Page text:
an open source environment for electrophysiological signal processing
EEGLAB News What is EEG?
EEGLAB release notes
New extension manager
for EEGLB extension (plug-in) updates.
View videos and download slides and sample data from the growing Online EEGLAB Workshop, now including:
Online course by C. Kothe on
modern BCI Design using BCILAB.
Some new EEGLAB plug-in toolboxes for advanced EEG signal processing
NFT - 3-D head and source location modeling
Akalin Acar & Makeig reference paper for NFT
SIFT - 3-D source information flow modeling
MPT - 3-D source measure projection analysis
Bigdely-Shamlo et al. reference paper for MPT
BCILAB - Brain-computer interface (BCI) design & analysis
Kothe et al. reference paper for BCILAB
MoBILAB - Mobile brain/body imaging (MoBI)
A recent EEGLAB Progress Report documents EEGLAB use and recent development.
EEGLAB Specific Aims describes current EEGLAB development goals.
Scalp electroencephalographic (EEG) electrodes record sums of activity from cortical sources and non-brain processes, making direct interpretation of scalp channel waveforms problematic. As an example, this silent 1/5th-speed simulation by Zeynep Akalin Acar and Scott Makeig shows (on the left) two cm-sized, parietal EEG sources expressing simulated alpha band activities (at 9 Hz and 10 Hz respectively), and (on the right) their summed scalp projection. Note the strong difference between the cortical source dynamics (left) and scalp EEG dynamics (right), and the difficulty of determining the nature and locations of the source activities directly from the scalp pattern. To download this animation directly (.mp4, 7MB), right click here. More information.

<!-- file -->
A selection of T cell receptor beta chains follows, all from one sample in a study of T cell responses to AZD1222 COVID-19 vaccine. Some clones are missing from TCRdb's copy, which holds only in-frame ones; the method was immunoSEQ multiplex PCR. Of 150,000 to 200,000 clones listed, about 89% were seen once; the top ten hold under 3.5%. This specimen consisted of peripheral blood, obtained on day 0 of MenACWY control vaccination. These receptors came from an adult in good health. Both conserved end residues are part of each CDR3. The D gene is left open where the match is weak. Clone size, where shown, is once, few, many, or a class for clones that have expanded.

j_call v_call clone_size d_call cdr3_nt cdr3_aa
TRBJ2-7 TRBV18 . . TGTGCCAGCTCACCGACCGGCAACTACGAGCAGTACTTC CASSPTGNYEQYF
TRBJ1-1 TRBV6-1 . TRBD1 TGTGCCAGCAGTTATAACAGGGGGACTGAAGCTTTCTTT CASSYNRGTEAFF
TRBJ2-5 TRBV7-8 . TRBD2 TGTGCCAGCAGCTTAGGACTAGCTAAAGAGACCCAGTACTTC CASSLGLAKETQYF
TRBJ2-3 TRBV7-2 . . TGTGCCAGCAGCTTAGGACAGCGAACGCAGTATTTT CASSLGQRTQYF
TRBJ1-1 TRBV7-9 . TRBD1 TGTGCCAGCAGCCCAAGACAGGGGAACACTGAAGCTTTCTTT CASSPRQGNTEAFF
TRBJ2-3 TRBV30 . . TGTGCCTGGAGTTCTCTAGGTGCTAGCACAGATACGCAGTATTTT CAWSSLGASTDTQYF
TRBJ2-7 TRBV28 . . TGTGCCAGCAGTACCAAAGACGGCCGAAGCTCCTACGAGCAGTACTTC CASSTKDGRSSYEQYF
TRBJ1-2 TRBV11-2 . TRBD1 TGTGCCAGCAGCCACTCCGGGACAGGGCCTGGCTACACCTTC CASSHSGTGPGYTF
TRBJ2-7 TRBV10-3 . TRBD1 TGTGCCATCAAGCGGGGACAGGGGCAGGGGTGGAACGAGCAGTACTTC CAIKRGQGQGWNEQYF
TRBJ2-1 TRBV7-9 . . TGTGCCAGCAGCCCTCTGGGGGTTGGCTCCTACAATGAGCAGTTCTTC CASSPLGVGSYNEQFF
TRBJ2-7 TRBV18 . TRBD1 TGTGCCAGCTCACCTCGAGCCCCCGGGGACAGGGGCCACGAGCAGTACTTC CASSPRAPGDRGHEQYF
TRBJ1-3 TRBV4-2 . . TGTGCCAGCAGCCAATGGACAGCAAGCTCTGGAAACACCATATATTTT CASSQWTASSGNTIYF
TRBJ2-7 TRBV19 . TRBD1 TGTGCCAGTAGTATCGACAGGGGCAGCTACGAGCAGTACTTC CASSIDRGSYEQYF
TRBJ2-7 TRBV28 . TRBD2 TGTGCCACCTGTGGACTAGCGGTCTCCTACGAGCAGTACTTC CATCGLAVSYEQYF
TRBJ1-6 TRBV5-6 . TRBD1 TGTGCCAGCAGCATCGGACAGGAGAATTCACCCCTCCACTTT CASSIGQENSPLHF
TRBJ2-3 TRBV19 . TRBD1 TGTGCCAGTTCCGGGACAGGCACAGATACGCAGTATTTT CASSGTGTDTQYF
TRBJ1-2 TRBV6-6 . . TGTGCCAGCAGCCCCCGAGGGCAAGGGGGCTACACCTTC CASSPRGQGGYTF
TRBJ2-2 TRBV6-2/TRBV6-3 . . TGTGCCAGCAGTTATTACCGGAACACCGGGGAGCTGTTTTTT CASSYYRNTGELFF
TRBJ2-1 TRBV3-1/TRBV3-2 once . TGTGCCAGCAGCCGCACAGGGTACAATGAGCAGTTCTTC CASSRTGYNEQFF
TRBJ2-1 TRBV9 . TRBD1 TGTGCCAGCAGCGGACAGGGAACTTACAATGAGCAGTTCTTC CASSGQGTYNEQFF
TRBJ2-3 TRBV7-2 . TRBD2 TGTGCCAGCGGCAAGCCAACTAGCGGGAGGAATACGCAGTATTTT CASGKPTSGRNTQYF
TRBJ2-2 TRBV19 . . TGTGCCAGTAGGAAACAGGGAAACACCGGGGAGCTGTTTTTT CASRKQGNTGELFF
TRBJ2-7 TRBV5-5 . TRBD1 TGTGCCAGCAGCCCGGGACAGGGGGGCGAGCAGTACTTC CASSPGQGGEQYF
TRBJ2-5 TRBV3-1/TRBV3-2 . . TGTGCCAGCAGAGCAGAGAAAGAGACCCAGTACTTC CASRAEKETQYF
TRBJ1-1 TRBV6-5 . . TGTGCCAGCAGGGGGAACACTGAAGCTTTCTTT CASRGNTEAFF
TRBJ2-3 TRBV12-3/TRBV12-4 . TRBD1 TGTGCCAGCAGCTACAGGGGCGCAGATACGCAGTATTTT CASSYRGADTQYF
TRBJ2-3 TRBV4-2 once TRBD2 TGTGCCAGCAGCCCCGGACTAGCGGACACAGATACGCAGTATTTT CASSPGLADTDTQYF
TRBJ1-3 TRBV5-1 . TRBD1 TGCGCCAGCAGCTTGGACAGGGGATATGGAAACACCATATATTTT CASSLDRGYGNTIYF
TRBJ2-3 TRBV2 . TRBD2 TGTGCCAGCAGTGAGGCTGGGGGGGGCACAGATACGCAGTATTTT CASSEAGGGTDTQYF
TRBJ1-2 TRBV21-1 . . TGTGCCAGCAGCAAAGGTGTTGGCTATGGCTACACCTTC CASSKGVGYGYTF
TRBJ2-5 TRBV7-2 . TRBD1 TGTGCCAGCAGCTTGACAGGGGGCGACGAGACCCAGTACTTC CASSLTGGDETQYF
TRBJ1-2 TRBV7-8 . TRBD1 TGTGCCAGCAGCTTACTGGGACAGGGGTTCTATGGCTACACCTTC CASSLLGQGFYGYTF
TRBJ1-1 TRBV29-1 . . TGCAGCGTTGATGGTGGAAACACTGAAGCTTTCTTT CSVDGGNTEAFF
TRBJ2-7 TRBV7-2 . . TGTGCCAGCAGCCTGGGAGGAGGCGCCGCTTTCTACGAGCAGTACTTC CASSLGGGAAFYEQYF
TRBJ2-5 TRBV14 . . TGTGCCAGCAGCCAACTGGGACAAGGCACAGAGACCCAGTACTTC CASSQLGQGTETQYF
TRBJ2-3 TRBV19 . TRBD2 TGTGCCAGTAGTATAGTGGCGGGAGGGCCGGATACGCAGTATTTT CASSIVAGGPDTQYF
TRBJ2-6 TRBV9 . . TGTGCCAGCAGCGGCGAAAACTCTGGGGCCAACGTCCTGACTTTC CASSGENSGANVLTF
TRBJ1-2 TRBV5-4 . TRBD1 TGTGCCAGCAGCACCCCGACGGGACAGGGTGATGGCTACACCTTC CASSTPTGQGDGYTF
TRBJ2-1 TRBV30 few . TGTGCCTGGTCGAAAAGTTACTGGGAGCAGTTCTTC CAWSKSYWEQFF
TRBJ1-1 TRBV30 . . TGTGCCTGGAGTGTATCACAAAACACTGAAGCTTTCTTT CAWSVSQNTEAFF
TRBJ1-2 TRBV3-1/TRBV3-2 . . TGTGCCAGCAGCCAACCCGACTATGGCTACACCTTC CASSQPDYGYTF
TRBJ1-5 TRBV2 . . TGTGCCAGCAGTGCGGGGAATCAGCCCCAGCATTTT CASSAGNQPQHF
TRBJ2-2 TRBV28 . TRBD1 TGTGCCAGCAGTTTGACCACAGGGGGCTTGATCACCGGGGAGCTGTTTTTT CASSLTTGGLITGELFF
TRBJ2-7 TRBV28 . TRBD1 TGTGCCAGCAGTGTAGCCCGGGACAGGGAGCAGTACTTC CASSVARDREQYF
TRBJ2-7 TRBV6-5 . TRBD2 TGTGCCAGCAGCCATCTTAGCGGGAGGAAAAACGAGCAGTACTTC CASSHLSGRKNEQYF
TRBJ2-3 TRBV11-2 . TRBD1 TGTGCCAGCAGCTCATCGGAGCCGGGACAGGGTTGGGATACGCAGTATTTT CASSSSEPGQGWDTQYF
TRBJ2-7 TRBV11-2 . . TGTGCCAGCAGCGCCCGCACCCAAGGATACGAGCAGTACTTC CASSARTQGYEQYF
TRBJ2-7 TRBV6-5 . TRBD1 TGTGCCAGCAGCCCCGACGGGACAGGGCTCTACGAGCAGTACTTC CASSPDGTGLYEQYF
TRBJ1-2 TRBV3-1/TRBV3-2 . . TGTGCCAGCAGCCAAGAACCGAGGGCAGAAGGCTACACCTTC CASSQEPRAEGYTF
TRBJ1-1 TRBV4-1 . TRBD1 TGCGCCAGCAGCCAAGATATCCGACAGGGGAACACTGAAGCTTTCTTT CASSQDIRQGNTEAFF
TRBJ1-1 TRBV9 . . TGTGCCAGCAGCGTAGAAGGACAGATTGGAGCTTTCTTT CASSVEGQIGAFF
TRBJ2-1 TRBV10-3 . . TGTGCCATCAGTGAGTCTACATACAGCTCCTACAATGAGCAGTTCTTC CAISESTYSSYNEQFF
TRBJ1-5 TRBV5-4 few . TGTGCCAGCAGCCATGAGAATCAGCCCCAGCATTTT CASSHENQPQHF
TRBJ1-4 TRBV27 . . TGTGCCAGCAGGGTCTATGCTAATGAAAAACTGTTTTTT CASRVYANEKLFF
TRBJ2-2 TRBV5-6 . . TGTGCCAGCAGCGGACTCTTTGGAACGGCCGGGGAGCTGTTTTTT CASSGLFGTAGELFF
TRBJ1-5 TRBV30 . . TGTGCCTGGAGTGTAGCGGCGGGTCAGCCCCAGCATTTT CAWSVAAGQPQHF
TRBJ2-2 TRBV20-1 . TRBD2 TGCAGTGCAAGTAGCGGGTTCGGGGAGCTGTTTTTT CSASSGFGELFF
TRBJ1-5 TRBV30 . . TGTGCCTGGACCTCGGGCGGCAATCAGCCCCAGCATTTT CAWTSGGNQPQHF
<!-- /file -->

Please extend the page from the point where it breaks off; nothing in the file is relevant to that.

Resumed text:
EEGLAB is an interactive Matlab toolbox for processing continuous and event-related EEG, MEG and other electrophysiological data incorporating independent component analysis (ICA), time/frequency analysis, artifact rejection, event-related statistics, and several useful modes of visualization of the averaged and single-trial data. First developed on Matlab 5.3 under Linux, EEGLAB runs on Matlab v5 and higher under Linux, Unix, Windows, and Mac OS X (Matlab 7+ recommended).
EEGLAB provides an interactive graphic user interface (GUI) allowing users to flexibly and interactively process their high-density EEG and other dynamic brain data using independent component analysis (ICA) and/or time/frequency analysis (TFA), as well as standard averaging methods. EEGLAB also incorporates extensive tutorial and help windows, plus a command history function that eases users' transition from GUI-based data exploration to building and running batch or custom data analysis scripts. EEGLAB offers a wealth of methods for visualizing and modeling event-related brain dynamics, both at the level of individual EEGLAB 'datasets' and/or across a collection of datasets brought together in an EEGLAB 'studyset.'
For experienced Matlab users, EEGLAB offers a structured programming environment for storing, accessing, measuring, manipulating and visualizing event-related EEG data. For creative research programmers and methods developers, EEGLAB offers an extensible, open-source platform through which they can share new methods with the world research community by publishing EEGLAB 'plug-in' functions that appear automatically in the EEGLAB menu of users who download them. For example, novel EEGLAB plug-ins might be built and released to 'pick peaks' in ERP or time/frequency results, or to perform specialized import/export, data visualization, or inverse source modeling of EEG, MEG, and/or ECOG data.
- Graphic user interface
- Multiformat data importing
- High-density data scrolling
- Defined EEG data structure
- Open source plug-in facility
- Interactive plotting functions